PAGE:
(a) extruding through a non-circular orifice a continuous stream of a molten macroscopically non- FOREIGN PATENTS homogeneous mixture of first and second compatible 341,327 7/ 1960 Great Britainpolymer components having different colors, said 930,629 7/ 1963 Gwat Britainmixture being sufiiciently non-homogeneous that sub- 20 stantially the entire stream leaving said orifice at ALEXANDER BRODMERKEL Primary Examiner particular times consists of said first component and K. W. VERNON, A. L. LEAVITT, J. H. WOO, substantially the entire stream leaving said orifice Assistant Examiners.

Claims (1)

1. IN A METHOD OF MAKING A TEXTURED CONTINUOUS FILAMENT, THE STEPS COMPRISING IN COMBINATION: (A) EXTRUDING THROUGH A NON-CIRCULAR ORIFICE A CONTINUOUS STREAM OF A MOLTEN MACROSCOPICALLY NONHOMOGENEOUS MIXTURE OF FIRST AND SECOND COMPATIBLE POLYMER COMPONENTS, SAID FIRST COMPONENT HAVING A RELATIVELY HIGH RATIO OF VISCOSITY TO SURFACE TENSION AS COMPARED TO SAID SECOND COMPONENT, SAID MIXTURE BEING SUFFICIENTLY NON-HOMOGENEOUS THAT SUBSTANTIALLY THE ENTIRE STREAM LEAVING SAID ORIFICE AT PARTICULAR TIMES CONSISTS OF SAID FIRST COMPONENT AND SUBSTANTIALLY THE ENTIRE STREAM LEAVING SAID ORIFICE AT OTHER PARTICULAR TIMES CONSISTS OF SAID SECOND COMPONENT AND (B) SOLIDIFYING THE POLYMER STREAM SO EXTRUDED AT A RATE SUCH THAT THE PORTIONS COMPOSED OF SAID SECOND COMPONENT ASSUME A SUBSTANTIALLY CIRCULAR CROSSSECTION WHILE THE PORTIONS COMPOSED SUBSTANTIALLY OF SAID FIRST COMPONENT ASSUME A SUBSTANTIALLY NONCIRCULAR CROSS-SECTION.
US3272901A 1962-11-21 1963-10-02 Textile filament having apparent variable denier Expired - Lifetime US3272901A (en)

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US3138516A US3138516A (en) 1962-11-21 1962-11-21 Textile filament having apparent variable denier
US3272901A US3272901A (en) 1962-11-21 1963-10-02 Textile filament having apparent variable denier

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NL300696A NL300696A (en) 1962-11-21
BE640251A BE640251A (en) 1962-11-21
US3272901A US3272901A (en) 1962-11-21 1963-10-02 Textile filament having apparent variable denier
GB4466963A GB1033308A (en) 1962-11-21 1963-11-12 Artificial textile filament having apparent variable denier
DK543463A DK116463B (en) 1962-11-21 1963-11-20 The melt spinning method for producing a filament having systetisk apparently varying denier and apparatus for use in the method.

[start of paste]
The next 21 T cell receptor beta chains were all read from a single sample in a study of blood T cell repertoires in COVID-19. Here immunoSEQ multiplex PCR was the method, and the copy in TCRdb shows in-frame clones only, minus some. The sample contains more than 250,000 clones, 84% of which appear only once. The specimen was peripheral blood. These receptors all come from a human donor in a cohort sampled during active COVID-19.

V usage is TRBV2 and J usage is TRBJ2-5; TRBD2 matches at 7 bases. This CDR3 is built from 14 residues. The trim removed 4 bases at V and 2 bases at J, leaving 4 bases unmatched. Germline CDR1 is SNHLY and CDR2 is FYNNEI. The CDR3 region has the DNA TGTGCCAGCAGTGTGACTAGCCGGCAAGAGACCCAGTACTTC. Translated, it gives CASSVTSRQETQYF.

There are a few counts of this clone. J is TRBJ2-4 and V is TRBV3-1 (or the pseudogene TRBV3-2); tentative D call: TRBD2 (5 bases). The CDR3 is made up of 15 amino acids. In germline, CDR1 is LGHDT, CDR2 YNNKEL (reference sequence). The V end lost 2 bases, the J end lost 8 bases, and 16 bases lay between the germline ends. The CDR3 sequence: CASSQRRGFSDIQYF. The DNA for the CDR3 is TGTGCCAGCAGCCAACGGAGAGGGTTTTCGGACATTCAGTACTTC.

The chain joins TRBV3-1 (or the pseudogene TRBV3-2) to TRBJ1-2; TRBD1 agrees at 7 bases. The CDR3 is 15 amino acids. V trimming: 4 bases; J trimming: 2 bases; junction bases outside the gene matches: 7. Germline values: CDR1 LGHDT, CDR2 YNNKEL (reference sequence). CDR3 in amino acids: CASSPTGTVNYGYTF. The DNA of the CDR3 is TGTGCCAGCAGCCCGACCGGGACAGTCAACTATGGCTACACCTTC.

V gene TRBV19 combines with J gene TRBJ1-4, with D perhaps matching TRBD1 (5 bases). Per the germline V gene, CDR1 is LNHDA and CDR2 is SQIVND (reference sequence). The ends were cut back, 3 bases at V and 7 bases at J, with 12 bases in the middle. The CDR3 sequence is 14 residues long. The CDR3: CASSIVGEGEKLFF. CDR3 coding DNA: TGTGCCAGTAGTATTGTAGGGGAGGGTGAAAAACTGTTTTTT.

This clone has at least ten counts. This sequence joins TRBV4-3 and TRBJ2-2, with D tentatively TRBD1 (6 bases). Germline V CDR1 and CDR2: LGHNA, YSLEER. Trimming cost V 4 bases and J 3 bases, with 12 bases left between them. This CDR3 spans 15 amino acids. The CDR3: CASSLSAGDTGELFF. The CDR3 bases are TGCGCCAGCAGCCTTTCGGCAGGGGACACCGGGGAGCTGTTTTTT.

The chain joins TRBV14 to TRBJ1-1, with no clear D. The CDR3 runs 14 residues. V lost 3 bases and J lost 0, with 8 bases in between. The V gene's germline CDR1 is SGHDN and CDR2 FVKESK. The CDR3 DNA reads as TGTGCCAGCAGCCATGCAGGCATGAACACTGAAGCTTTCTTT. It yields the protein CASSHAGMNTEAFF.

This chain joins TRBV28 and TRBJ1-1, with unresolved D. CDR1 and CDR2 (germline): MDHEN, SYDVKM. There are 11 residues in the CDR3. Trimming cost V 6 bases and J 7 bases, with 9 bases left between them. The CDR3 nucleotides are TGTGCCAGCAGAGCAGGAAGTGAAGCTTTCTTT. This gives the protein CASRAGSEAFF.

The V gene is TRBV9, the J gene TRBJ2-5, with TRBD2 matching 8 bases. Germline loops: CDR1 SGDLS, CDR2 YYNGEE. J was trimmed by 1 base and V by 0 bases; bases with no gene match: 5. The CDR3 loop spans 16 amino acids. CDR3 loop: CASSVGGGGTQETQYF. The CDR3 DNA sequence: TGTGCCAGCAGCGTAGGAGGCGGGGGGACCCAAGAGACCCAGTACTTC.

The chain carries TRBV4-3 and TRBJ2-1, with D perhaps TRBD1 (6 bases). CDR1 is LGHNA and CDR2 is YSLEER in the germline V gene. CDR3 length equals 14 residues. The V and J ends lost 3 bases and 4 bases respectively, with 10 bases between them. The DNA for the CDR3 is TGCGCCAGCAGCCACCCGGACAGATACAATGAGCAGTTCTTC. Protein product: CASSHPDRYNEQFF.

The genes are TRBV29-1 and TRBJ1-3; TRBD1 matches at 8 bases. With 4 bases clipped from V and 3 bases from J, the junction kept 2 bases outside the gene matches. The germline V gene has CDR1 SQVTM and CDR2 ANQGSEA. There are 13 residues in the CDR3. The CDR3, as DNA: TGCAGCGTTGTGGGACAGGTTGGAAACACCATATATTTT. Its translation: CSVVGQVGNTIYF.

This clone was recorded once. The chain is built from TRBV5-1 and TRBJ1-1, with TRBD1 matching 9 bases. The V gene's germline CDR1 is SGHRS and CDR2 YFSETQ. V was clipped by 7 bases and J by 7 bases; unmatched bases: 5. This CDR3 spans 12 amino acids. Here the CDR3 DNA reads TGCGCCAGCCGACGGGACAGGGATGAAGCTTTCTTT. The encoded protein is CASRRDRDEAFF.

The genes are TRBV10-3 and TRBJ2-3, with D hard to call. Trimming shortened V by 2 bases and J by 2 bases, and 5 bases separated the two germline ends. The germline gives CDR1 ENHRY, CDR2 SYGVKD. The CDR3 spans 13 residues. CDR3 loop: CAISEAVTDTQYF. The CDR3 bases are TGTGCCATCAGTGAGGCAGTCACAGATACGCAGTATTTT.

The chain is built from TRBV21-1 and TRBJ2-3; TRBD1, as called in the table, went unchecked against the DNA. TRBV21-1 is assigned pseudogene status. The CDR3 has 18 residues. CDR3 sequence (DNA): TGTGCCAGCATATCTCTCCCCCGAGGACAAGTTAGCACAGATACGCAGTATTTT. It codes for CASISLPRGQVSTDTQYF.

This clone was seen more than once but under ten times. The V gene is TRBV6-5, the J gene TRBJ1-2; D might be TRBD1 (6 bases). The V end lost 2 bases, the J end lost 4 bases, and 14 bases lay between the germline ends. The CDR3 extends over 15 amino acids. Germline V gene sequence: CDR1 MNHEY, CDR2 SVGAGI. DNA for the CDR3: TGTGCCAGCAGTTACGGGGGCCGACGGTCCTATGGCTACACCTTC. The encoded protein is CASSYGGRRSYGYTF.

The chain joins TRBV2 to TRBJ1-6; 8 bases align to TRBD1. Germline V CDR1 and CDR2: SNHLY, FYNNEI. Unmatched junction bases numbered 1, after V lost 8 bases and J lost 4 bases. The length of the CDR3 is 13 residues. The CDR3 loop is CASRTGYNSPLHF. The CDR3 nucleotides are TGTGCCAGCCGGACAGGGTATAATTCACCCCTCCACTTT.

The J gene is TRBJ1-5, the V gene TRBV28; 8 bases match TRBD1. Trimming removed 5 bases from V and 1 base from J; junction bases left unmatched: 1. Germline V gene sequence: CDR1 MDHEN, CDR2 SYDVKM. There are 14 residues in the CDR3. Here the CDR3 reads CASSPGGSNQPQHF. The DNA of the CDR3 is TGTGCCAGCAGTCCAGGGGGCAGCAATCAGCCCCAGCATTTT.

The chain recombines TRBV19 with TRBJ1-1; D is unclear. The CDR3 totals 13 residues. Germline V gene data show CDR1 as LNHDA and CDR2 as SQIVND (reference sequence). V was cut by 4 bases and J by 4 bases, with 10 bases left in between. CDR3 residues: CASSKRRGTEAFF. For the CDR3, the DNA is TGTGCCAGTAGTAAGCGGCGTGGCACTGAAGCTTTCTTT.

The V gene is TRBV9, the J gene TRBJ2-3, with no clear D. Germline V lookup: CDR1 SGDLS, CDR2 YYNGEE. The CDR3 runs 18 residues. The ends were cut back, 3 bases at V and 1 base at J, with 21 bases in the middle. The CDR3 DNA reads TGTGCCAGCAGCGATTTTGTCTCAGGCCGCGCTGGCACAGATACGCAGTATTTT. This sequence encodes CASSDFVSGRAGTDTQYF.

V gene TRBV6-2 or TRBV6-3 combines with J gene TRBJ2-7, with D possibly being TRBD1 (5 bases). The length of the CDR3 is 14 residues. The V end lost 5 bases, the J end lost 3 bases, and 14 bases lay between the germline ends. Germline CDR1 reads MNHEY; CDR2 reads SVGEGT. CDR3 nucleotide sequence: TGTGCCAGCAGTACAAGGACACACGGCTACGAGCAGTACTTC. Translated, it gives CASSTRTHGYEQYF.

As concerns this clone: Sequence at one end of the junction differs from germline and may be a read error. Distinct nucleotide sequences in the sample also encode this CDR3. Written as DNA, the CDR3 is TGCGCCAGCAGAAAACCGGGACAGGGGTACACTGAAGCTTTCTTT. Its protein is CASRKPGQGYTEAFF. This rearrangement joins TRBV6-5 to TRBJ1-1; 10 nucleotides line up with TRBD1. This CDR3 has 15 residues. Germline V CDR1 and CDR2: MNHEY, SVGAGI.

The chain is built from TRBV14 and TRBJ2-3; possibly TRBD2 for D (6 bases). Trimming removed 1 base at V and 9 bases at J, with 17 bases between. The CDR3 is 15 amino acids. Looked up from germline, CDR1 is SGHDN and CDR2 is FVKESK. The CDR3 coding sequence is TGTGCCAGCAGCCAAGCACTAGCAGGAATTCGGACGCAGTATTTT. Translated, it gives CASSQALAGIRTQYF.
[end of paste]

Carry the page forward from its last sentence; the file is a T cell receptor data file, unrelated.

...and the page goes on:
DE19631435568 DE1435568A1 (en) 1962-11-21 1963-11-20 Textile fiber and method and apparatus for their production

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BE (1) BE640251A (en)
DE (1) DE1435568A1 (en)
DK (1) DK116463B (en)
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NL (1) NL300696A (en)

Cited By (17)

* Cited by examiner, † Cited by third party
Publication number Priority date Publication date Assignee Title
US3371139A (en) * 1964-12-22 1968-02-27 Monsanto Co Process and apparatus for producing self-texturing fibers
US3453688A (en) * 1967-02-28 1969-07-08 Monsanto Co Filament extrusion apparatus
US3461515A (en) * 1966-10-10 1969-08-19 Erie Foundry Co Continuous extrusion machine
US3655314A (en) * 1969-02-19 1972-04-11 Barmag Barmer Maschf Spinning apparatus composed of modular spinning units on common heating beam
US4186239A (en) * 1976-12-06 1980-01-29 Berkley & Company, Inc. Monofilament weed cutters
US4185951A (en) * 1976-05-19 1980-01-29 Dynamit Nobel Ag Apparatus for the extrusion of patterned sheets of thermoplastic synthetic resins
US4259277A (en) * 1978-05-18 1981-03-31 The General Engineering Company (Radcliffe) Limited Method and apparatus for the injection of additives into plastics material
US4276250A (en) * 1979-10-29 1981-06-30 Sherwood Medical Industries, Inc. Apparatus and method for producing tubular extrusions having axial sections of materials having different characteristics
US4414276A (en) * 1980-07-29 1983-11-08 Teijin Limited Novel assembly of composite fibers
US4869055A (en) * 1987-01-23 1989-09-26 Omark Industries, Inc. Star-shaped flexible cutting line
US5200248A (en) * 1990-02-20 1993-04-06 The Procter & Gamble Company Open capillary channel structures, improved process for making capillary channel structures, and extrusion die for use therein
US5242644A (en) * 1990-02-20 1993-09-07 The Procter & Gamble Company Process for making capillary channel structures and extrusion die for use therein